The machinery of democracy is highly compatible with corruption; but it has this redeeming feature that, in the hands of nobler men, the same machinery can be so adjusted as to present the strongest guarantee against corruption.
It is gratifying to note that after seven years of lackadaisical meanderings in the labyrinths of corruption fights, the Government of India is in a mood to settle down to business. New Delhi’s decision to set up an anti-corruption department to co-ordinate existing measures and to expand and improve them has not come a day too soon.
One of the highlights of our toddling democracy has been the crop of highlevel scandals punctuating our public life since freedom came. Some of these have been sternly dealt with, some glossed over. The net result of it all was that the public did not get that confidence in the integrity of administration which is essential for the efficient functioning of a democracy….
While it is good thus to expand the scope of the proposed anti-corruption department, it is also essential to bear in mind that in a democracy corruption manifests itself more in the form of nepotism and favouritism by popular leaders than in the shape of material remunerations being accepted by civil servants. Particular vigilance is necessary to check such malpractices among the leaders as it is these practices more than the old-fashioned bribery of professional bureaucrats, that ultimately undermine the people’s morale.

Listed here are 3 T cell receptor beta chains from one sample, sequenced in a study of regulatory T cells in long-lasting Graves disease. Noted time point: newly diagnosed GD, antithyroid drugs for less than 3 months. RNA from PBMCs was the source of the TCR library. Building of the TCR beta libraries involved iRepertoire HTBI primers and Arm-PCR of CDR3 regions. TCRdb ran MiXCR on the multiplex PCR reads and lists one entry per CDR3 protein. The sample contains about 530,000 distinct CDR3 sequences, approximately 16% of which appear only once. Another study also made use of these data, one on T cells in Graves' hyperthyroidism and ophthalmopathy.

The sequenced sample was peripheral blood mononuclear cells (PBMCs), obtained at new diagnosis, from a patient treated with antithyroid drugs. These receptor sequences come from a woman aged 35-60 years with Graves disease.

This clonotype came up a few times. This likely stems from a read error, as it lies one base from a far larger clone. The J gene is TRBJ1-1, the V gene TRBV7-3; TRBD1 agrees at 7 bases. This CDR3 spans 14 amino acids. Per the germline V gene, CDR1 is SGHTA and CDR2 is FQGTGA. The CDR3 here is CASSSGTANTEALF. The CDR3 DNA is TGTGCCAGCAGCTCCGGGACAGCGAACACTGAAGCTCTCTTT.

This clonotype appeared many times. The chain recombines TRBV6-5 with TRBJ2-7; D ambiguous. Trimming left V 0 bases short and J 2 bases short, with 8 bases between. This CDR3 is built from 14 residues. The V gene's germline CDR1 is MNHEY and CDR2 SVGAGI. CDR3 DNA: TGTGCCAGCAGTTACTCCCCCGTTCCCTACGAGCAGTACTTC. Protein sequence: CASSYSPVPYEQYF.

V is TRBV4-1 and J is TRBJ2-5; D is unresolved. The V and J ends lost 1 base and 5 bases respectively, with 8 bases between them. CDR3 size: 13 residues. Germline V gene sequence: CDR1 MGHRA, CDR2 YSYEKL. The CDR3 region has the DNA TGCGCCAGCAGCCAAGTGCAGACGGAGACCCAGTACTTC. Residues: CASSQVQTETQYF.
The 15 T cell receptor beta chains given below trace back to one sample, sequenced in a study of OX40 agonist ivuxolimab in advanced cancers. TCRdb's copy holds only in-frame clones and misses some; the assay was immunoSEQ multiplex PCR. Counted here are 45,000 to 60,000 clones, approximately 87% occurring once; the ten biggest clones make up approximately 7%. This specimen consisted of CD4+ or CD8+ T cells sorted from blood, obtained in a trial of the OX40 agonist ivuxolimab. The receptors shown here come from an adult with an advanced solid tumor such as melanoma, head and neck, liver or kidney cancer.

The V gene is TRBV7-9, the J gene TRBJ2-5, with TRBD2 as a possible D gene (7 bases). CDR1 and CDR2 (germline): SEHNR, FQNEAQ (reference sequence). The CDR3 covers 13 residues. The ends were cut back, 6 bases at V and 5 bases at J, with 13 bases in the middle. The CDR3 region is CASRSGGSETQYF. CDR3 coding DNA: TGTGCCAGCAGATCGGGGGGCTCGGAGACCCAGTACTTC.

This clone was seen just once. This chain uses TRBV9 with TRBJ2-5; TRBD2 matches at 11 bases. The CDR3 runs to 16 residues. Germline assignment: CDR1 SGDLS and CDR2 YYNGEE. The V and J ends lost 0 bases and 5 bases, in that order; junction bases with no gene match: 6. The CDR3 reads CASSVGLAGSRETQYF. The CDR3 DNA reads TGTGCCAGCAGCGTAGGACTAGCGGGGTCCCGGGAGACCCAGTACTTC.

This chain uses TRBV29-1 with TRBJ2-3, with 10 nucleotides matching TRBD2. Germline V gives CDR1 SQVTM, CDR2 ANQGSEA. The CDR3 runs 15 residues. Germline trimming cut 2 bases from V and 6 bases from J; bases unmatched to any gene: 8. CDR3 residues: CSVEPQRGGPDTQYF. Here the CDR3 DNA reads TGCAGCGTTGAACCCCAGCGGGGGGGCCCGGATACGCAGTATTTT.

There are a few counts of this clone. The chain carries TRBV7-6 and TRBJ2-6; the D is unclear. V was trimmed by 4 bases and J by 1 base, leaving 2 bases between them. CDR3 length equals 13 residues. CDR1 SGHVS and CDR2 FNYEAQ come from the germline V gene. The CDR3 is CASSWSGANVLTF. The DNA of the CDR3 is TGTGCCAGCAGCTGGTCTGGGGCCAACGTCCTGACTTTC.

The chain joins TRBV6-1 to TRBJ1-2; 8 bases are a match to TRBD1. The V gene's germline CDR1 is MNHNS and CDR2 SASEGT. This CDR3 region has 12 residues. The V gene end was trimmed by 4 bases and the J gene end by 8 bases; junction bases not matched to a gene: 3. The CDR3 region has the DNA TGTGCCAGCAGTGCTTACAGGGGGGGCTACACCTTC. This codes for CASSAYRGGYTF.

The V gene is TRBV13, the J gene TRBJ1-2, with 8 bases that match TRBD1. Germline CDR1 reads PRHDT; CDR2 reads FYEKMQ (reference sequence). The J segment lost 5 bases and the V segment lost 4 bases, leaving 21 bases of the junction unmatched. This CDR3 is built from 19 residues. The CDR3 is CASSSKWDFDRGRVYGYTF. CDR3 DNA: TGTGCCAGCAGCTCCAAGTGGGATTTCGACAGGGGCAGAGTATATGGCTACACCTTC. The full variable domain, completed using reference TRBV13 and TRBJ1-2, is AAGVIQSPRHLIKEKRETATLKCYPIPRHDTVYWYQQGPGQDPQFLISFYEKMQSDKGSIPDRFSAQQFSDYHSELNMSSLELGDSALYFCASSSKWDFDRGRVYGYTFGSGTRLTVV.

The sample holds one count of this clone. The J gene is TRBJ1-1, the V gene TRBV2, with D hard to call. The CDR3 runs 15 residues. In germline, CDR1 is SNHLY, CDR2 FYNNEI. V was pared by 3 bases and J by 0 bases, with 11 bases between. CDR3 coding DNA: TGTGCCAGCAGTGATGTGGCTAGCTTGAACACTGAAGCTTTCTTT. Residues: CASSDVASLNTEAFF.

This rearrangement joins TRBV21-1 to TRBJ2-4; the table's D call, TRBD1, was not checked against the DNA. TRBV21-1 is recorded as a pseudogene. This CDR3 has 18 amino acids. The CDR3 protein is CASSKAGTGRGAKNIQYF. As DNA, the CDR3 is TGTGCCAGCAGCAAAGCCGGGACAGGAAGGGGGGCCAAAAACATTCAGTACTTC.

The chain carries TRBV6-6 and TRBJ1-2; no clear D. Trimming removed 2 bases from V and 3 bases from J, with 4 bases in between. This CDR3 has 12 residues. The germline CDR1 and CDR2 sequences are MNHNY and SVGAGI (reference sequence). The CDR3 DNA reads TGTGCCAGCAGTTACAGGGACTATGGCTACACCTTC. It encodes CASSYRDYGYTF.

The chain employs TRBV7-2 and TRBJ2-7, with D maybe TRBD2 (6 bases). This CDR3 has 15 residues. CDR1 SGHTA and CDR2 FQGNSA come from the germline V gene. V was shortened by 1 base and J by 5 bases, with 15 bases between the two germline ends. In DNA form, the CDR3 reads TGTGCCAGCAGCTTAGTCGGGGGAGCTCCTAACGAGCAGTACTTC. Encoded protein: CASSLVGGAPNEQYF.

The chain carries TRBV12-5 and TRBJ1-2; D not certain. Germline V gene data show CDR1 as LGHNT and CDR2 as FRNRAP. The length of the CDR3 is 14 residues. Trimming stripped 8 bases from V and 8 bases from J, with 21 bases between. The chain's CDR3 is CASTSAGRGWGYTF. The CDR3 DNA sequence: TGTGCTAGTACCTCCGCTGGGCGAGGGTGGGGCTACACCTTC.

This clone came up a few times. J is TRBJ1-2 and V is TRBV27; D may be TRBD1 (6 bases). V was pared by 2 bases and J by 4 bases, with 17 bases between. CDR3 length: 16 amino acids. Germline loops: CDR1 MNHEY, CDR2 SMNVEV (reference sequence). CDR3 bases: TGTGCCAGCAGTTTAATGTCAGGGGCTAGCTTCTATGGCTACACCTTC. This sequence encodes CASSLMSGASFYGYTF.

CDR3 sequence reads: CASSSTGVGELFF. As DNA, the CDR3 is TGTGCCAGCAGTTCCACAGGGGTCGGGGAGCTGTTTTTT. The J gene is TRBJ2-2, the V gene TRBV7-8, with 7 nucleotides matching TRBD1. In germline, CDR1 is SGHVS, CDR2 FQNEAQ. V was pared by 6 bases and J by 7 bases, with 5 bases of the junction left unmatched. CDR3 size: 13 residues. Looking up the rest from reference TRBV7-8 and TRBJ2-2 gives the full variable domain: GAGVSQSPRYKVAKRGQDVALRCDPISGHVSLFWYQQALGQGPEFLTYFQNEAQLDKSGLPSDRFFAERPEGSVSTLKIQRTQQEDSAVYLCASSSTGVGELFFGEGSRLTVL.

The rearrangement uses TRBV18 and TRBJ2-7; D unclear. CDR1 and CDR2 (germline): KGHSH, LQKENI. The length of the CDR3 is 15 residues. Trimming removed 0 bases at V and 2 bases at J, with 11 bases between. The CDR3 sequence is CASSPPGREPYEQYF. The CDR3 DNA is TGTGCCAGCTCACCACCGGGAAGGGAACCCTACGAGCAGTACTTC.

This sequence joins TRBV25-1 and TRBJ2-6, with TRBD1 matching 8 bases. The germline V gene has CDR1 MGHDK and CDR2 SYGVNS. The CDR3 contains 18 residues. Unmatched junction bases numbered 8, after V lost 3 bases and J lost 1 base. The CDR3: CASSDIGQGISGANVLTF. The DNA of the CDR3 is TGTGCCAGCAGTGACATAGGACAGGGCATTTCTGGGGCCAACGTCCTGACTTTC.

The extent of useful work the anti-corruption department can do will depend upon the actual scope of the department. But the psychological effect of the very decision to set up such a department is enough to make the future look bright.
(EDIT, December 30, 1954.)